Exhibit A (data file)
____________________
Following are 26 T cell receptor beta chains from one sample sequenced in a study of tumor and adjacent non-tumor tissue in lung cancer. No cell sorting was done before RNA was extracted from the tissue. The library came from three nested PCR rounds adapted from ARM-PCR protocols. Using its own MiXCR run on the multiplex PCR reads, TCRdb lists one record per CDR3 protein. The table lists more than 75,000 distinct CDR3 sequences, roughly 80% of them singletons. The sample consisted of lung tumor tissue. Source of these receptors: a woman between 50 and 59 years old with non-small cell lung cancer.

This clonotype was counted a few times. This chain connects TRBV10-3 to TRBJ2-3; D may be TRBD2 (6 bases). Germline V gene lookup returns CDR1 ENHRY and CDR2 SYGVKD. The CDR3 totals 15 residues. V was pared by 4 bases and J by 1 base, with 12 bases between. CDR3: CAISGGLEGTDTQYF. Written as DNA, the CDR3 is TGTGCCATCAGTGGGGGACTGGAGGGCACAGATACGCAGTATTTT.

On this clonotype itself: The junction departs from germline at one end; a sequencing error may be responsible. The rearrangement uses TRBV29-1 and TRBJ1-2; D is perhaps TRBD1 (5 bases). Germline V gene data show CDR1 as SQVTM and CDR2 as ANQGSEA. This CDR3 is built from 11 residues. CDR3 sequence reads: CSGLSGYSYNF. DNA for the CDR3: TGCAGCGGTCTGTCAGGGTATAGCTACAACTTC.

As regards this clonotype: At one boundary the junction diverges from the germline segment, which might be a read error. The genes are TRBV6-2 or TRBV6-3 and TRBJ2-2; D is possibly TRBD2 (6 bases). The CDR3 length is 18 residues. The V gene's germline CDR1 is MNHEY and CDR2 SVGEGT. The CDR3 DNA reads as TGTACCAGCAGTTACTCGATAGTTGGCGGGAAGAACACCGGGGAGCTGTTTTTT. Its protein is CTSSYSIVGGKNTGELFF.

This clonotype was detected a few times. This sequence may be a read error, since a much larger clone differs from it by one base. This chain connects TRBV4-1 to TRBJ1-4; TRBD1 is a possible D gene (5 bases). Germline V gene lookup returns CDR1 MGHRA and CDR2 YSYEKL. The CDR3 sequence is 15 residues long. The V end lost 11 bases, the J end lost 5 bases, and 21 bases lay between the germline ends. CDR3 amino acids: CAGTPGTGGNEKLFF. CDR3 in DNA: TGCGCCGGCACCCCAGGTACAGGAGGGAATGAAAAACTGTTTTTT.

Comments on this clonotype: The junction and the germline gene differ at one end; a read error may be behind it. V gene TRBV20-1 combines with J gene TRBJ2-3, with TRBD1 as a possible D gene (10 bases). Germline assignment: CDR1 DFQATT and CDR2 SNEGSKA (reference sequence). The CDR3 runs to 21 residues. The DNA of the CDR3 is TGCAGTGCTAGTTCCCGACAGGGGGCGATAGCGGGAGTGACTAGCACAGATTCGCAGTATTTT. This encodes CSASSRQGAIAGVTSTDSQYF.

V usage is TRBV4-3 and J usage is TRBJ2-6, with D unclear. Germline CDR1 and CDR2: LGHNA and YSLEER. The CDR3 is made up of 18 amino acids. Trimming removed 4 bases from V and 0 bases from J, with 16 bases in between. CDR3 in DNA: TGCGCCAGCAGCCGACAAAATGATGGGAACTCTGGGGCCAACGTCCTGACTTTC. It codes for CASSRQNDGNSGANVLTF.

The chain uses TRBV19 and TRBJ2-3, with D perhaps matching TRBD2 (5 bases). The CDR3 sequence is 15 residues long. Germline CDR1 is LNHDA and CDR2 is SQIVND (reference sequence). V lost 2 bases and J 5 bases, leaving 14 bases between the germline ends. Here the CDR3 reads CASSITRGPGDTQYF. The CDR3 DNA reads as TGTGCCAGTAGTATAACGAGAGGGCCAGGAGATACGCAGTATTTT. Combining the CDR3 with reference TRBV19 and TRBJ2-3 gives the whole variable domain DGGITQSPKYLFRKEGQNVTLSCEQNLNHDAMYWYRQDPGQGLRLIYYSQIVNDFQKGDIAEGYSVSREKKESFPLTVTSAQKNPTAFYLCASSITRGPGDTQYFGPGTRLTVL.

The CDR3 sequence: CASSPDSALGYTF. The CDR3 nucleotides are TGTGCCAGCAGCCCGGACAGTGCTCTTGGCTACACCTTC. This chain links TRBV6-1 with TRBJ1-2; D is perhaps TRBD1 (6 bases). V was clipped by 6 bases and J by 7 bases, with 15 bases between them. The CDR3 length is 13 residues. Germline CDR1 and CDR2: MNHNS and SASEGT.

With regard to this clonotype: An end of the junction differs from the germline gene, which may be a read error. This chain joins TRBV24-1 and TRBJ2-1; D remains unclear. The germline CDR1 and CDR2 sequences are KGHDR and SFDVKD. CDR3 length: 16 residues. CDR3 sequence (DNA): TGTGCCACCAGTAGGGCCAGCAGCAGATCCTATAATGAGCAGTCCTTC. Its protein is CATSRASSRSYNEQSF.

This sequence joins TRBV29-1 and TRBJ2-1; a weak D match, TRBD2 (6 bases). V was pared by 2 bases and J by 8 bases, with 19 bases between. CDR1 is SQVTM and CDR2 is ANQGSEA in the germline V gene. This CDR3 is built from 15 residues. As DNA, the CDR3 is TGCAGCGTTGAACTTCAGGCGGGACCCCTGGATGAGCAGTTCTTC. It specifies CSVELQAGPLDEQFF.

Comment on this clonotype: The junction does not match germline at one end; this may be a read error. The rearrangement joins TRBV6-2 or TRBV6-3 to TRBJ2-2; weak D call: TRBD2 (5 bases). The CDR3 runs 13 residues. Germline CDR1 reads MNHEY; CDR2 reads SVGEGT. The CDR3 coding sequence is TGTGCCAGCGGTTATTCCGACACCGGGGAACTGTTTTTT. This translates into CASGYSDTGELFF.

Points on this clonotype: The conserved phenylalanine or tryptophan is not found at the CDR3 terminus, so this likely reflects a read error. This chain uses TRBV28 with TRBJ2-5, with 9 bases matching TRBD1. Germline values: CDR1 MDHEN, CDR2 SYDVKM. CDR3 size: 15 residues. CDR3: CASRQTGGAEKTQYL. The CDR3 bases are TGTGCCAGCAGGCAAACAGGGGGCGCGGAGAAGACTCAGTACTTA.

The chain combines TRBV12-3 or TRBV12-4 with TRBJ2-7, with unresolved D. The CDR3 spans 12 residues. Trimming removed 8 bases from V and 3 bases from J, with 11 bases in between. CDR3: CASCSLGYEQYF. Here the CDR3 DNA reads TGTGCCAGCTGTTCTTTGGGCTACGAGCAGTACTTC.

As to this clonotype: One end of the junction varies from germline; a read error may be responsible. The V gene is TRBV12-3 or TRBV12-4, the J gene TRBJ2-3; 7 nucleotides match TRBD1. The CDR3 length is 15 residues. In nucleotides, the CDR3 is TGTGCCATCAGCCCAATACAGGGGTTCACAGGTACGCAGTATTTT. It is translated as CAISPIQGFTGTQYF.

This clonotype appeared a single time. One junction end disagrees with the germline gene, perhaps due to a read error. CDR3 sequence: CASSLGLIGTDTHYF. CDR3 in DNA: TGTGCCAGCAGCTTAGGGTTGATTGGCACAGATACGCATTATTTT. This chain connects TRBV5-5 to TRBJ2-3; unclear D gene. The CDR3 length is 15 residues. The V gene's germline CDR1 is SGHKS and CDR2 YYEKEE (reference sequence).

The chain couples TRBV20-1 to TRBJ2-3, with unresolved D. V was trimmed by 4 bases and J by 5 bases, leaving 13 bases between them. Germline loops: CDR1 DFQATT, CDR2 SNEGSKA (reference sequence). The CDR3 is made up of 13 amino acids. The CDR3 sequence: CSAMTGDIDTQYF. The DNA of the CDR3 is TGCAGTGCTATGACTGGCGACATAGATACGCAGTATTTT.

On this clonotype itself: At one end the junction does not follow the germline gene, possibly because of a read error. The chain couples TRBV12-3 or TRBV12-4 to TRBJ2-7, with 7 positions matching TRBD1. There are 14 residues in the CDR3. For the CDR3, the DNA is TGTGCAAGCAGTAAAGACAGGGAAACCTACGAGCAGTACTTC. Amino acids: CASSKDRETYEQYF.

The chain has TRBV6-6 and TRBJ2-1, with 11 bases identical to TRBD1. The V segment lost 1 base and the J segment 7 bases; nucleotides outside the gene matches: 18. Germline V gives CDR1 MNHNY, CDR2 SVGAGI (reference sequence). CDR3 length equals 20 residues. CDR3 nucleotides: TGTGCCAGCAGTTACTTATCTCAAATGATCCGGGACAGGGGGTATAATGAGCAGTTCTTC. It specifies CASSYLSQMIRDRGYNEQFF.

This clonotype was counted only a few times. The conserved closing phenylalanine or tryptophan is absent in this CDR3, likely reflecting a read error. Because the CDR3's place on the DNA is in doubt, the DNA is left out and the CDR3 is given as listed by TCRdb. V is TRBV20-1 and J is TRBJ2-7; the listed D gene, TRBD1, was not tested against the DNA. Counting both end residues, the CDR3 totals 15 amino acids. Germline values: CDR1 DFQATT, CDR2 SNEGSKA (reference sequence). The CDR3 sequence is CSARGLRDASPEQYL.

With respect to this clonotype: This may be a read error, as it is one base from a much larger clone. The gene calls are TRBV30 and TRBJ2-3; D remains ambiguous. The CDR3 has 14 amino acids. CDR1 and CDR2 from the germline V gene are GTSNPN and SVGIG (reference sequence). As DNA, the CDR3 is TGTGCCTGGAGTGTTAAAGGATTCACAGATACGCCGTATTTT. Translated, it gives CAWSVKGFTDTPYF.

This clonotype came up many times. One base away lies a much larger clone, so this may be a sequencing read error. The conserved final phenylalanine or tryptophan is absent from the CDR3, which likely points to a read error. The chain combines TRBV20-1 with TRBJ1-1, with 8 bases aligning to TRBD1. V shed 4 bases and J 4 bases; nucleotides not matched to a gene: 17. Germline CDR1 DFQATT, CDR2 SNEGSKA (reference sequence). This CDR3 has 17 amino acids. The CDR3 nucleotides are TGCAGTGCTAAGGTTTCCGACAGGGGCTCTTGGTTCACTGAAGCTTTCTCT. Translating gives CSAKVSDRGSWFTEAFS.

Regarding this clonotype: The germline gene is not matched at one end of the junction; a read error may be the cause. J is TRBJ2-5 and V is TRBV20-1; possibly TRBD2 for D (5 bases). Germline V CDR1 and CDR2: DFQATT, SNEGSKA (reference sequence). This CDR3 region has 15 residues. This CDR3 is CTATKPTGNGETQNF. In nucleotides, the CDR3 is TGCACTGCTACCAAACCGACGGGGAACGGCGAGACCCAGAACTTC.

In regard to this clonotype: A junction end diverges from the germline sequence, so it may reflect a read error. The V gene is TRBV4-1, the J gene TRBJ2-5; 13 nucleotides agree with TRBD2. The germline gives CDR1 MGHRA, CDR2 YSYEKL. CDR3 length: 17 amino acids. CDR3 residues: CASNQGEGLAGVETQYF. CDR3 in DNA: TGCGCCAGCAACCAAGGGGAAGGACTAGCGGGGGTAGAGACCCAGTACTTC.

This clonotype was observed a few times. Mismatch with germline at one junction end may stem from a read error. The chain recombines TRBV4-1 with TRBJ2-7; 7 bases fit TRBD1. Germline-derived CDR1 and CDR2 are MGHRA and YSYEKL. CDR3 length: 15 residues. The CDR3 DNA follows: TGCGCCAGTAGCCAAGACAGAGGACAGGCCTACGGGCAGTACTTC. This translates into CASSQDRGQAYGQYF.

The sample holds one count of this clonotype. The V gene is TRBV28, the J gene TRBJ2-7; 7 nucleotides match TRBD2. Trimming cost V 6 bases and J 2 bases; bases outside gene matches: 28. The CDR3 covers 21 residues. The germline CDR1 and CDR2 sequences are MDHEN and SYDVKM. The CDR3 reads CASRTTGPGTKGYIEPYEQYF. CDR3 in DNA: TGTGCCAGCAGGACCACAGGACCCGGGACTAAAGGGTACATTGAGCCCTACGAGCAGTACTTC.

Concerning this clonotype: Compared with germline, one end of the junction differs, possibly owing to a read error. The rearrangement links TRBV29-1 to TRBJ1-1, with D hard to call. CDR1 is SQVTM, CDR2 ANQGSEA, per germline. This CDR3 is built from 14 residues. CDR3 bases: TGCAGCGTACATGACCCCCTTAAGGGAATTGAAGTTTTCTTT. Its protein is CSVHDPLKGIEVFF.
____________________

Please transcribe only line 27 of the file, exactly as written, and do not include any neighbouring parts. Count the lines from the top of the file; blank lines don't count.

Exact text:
Concerning this clonotype: Compared with germline, one end of the junction differs, possibly owing to a read error. The rearrangement links TRBV29-1 to TRBJ1-1, with D hard to call. CDR1 is SQVTM, CDR2 ANQGSEA, per germline. This CDR3 is built from 14 residues. CDR3 bases: TGCAGCGTACATGACCCCCTTAAGGGAATTGAAGTTTTCTTT. Its protein is CSVHDPLKGIEVFF.